TEXT_TEST_4_VW BMods.vwx

SphereText.png

Edited by Benson Shaw
Dupe in Place
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Hey @Benson Shaw 

 

What's the advantage of a shelled sphere as opposed to a normal solid sphere?  I'll try this later today and get back to you.  If I / we can get the "letters" to be outlines, why does the Project tool fail?  Feels like I'm working harder than I need to, not to take anything away from your work around!

-M

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Posted (edited)

Hi, @mattOC 

No real advantage, just preference.  In my workflow, the completed letter is intersection of the shell and the extrusion.  Letter is separate from the original sphere. Its "back" surface is coincident with the original sphere.  The shelled sphere gives thickness to the letter.

 

I thought I could just extrude into the original sphere, intersect to create a letter on the surface, then shell the letter to provide thickness.  But it wouldn't shell.  Hence resorting to intersecting with a shelled sphere. Maybe should look at that again.

 

The project tool does offer working with standard 2d shapes (they don't have to be NURBS or 3d polys). And, today anyway, I am able to shell the trimmed letters formed this way.  But for me, it is not as good for this because it only projects perpendicular to the screen.  That means lining up each letter for perp to the sphere normal, setting the view along that normal, then project.  The project tool>add mode is the way to go to prevent punching all the way through. Raised letters will need to capture that surface at the intersection and shell it outward.  so, the Split or Trim mode may be more useful, then replace the base sphere with a new one.

 

It is easier for me to manipulate the extruded letters than to manipulate a view and the planar letters. I admit readily that my workaround has drawbacks and others may prefer the project tool workflow.

 

Neither of these workflows produces an accurate mapping of the letter onto the sphere. We need Rhino's Flow to Surface or similar mentioned in other threads by @Kevin McAllister, kind of a rubber sheet effect. There is not much distortion in these vwx workflows if the letters are small relative to the sphere diameter and projection direction stays close to sphere normal.  But if the letter is almost same size as sphere or far off of normal, it distorts radically.  Then the workflow gets really stoopid - Convert letter to NURBS Surface, bend/ move vertices to the sphere surface, each on the normal.  Still kind of hit or miss! Non spherical surfaces are even worse because, where's the normal???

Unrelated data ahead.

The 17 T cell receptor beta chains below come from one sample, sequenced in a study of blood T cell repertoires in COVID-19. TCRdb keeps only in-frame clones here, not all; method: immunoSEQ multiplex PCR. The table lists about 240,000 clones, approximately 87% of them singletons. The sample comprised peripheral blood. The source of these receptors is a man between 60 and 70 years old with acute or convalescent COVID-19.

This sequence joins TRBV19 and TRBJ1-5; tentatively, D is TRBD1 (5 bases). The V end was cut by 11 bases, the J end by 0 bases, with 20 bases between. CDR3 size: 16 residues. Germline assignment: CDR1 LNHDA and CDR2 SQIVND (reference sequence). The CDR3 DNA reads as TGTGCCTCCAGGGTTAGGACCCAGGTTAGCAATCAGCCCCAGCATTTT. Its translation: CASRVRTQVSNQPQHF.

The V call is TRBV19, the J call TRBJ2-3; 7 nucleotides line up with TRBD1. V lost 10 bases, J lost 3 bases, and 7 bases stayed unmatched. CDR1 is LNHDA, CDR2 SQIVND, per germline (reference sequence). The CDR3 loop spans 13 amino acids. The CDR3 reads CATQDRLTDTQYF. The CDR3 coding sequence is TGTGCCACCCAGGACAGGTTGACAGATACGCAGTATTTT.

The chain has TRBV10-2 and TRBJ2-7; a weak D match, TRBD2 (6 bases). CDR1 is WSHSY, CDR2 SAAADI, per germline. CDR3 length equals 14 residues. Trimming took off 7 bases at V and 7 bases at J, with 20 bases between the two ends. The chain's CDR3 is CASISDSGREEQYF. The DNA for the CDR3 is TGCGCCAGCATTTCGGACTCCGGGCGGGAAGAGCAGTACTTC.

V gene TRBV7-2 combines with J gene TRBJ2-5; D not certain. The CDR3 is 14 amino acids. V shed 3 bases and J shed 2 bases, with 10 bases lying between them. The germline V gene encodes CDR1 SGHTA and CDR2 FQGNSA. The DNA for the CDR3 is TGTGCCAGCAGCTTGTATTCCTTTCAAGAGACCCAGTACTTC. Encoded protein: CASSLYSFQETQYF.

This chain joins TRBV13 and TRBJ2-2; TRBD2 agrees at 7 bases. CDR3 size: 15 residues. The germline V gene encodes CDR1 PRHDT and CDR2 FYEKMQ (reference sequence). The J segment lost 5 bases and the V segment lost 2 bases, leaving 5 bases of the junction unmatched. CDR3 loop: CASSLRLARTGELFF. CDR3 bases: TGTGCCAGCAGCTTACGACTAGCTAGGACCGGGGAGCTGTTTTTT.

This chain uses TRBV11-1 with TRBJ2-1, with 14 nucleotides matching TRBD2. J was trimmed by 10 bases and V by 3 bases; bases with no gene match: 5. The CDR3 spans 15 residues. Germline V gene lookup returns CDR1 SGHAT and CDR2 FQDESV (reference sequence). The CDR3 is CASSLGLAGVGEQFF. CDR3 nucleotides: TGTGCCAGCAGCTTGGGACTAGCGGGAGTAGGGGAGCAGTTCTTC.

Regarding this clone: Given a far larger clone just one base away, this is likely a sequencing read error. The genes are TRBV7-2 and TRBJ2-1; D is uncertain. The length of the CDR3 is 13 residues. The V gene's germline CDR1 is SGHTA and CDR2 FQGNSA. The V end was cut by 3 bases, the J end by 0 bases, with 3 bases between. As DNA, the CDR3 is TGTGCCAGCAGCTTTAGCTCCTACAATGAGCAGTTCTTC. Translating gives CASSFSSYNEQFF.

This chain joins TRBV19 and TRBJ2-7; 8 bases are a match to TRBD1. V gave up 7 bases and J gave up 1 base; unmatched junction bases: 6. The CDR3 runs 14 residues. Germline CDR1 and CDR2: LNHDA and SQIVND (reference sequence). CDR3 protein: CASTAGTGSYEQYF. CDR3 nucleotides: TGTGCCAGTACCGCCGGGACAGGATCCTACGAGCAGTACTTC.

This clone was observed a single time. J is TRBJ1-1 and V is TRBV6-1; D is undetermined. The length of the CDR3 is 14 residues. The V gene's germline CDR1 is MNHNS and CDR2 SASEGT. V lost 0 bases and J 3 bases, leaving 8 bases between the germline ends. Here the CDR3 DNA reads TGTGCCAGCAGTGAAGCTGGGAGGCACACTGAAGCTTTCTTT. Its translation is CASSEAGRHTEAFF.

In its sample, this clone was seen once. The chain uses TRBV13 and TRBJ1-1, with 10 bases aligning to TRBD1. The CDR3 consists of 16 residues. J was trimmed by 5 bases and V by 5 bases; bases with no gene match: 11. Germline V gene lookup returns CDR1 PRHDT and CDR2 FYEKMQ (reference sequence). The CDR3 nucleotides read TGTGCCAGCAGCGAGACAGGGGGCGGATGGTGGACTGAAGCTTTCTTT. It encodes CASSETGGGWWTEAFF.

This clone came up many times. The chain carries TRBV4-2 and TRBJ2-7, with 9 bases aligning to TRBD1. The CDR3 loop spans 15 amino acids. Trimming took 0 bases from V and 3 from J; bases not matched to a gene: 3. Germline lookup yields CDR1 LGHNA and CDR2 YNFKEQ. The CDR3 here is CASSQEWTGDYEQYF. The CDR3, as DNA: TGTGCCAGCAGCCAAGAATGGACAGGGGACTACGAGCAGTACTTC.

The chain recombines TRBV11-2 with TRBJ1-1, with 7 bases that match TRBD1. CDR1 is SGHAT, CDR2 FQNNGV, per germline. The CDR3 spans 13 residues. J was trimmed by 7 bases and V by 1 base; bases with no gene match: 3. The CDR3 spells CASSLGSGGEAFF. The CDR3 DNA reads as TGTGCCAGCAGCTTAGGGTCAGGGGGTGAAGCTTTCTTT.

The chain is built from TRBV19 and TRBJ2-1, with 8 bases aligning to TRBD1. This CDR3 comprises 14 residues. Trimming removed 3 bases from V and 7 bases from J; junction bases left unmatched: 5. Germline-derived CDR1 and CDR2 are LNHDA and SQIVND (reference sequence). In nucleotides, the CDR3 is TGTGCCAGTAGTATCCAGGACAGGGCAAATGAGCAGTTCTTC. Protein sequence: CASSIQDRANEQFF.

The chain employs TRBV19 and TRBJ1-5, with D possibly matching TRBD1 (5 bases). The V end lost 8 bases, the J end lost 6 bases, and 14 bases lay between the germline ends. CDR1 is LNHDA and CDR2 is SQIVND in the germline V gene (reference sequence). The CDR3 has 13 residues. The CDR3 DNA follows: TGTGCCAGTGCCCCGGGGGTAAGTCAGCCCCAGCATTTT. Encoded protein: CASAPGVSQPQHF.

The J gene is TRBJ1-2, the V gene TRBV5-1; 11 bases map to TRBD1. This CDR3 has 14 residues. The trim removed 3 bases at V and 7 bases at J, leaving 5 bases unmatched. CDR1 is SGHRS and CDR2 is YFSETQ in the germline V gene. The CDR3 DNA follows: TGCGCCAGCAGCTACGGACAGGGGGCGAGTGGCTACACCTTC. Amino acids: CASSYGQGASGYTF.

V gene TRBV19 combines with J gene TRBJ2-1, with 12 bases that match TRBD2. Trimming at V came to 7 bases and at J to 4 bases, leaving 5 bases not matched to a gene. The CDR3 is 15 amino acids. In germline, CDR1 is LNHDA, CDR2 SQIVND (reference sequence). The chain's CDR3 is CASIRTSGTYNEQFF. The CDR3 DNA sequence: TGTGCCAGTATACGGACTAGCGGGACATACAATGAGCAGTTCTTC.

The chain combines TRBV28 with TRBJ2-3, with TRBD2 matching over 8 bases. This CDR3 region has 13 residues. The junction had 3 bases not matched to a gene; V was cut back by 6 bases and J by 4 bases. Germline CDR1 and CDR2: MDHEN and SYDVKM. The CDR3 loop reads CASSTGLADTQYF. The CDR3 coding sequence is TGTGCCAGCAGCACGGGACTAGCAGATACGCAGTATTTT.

-B

Edited by Benson Shaw
Project >Add mode

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I guess as big of an issue as far as this specific project is what to do with type/text that is imported as an image.  If this were native text in VW, none of this would be an issue, but it's an image.  What's the proper workflow from illustrator or InDesign?  How is graphic design best integrated into 3D design?

 

I dig your work arounds to make it operational!

 

-M

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Note that when using the Project tool your "curves" can be 2d polylines, they don't have to be NURBS curves. If its just text of a specific font you need, use Text Along Path to create your extruded letters since it will essentially place them for you.

 

Kevin

 

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56 minutes ago, mattOC said:

What's the proper workflow from illustrator or InDesign?  How is graphic design best integrated into 3D design?

 

^ Sometimes cut and paste will work. Its always worth a try.

 

Kevin